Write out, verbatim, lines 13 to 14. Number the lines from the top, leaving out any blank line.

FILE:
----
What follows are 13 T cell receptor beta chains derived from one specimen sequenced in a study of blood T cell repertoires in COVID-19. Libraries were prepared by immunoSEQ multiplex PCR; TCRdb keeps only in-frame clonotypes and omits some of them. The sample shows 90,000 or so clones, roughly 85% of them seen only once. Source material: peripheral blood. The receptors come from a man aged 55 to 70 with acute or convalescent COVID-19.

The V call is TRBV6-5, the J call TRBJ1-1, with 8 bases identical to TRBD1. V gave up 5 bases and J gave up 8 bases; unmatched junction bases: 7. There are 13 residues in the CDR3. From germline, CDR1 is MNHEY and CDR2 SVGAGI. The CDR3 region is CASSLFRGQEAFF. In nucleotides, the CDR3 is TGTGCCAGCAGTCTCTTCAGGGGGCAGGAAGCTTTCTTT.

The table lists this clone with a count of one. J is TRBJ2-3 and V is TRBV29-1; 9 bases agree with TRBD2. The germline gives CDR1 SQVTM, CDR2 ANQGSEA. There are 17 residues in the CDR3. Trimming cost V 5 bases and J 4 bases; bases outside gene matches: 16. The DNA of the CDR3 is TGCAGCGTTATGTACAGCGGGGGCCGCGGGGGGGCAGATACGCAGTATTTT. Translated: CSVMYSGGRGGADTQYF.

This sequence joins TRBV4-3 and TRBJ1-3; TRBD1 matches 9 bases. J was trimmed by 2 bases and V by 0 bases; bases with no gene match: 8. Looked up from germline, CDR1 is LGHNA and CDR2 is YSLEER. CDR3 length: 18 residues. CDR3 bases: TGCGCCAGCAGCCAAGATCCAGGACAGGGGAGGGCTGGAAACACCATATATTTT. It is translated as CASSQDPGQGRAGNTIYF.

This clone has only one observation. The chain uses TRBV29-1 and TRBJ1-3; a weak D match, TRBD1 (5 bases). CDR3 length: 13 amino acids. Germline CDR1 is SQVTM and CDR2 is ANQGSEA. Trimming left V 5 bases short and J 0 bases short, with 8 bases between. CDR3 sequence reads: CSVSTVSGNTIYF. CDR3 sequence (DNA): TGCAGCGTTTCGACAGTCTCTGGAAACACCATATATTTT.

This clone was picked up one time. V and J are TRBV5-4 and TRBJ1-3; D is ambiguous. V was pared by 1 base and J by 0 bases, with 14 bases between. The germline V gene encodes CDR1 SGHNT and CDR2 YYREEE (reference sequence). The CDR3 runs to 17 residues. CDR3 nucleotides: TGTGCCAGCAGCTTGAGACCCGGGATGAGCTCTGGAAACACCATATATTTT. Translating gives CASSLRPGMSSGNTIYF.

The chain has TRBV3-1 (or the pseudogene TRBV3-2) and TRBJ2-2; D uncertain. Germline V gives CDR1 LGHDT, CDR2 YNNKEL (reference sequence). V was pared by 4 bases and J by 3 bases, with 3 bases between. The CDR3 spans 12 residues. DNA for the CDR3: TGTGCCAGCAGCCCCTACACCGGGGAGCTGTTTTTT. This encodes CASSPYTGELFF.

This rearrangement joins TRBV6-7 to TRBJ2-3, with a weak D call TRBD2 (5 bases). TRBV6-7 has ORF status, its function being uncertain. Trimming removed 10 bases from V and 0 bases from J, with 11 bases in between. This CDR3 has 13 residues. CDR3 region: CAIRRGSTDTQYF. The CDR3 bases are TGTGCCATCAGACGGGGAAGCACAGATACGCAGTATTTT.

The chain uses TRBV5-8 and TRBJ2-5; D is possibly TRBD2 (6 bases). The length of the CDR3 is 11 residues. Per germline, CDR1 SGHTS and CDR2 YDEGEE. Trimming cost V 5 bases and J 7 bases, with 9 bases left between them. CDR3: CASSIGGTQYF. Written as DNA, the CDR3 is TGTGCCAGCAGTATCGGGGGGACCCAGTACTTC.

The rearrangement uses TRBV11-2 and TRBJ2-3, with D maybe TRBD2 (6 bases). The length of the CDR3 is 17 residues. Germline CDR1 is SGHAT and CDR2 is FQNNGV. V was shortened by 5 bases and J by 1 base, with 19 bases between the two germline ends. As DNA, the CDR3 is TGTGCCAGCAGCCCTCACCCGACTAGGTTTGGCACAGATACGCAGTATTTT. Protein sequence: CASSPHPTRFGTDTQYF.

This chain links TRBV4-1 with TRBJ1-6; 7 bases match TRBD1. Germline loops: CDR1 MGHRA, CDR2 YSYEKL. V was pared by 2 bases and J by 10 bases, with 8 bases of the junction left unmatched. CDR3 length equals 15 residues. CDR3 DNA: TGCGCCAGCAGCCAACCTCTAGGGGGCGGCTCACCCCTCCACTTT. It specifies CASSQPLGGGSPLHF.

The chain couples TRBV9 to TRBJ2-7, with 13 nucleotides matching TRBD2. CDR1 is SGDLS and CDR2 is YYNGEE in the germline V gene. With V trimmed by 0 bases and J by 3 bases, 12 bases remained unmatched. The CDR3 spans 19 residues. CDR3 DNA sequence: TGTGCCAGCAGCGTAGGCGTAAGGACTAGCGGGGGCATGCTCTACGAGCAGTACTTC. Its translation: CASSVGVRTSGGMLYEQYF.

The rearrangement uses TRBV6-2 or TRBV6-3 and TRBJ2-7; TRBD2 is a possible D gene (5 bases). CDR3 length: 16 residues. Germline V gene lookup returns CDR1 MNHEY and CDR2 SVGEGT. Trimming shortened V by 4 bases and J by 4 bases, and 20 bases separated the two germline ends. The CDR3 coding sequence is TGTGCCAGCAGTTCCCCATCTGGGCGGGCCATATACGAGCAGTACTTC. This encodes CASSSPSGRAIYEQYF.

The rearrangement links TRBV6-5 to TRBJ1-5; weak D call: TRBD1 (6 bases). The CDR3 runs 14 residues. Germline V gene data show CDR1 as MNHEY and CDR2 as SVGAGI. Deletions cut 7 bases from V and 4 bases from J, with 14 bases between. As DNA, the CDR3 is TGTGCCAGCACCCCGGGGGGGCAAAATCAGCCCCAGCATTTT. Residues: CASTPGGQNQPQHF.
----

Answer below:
The rearrangement uses TRBV6-2 or TRBV6-3 and TRBJ2-7; TRBD2 is a possible D gene (5 bases). CDR3 length: 16 residues. Germline V gene lookup returns CDR1 MNHEY and CDR2 SVGEGT. Trimming shortened V by 4 bases and J by 4 bases, and 20 bases separated the two germline ends. The CDR3 coding sequence is TGTGCCAGCAGTTCCCCATCTGGGCGGGCCATATACGAGCAGTACTTC. This encodes CASSSPSGRAIYEQYF.

The rearrangement links TRBV6-5 to TRBJ1-5; weak D call: TRBD1 (6 bases). The CDR3 runs 14 residues. Germline V gene data show CDR1 as MNHEY and CDR2 as SVGAGI. Deletions cut 7 bases from V and 4 bases from J, with 14 bases between. As DNA, the CDR3 is TGTGCCAGCACCCCGGGGGGGCAAAATCAGCCCCAGCATTTT. Residues: CASTPGGQNQPQHF.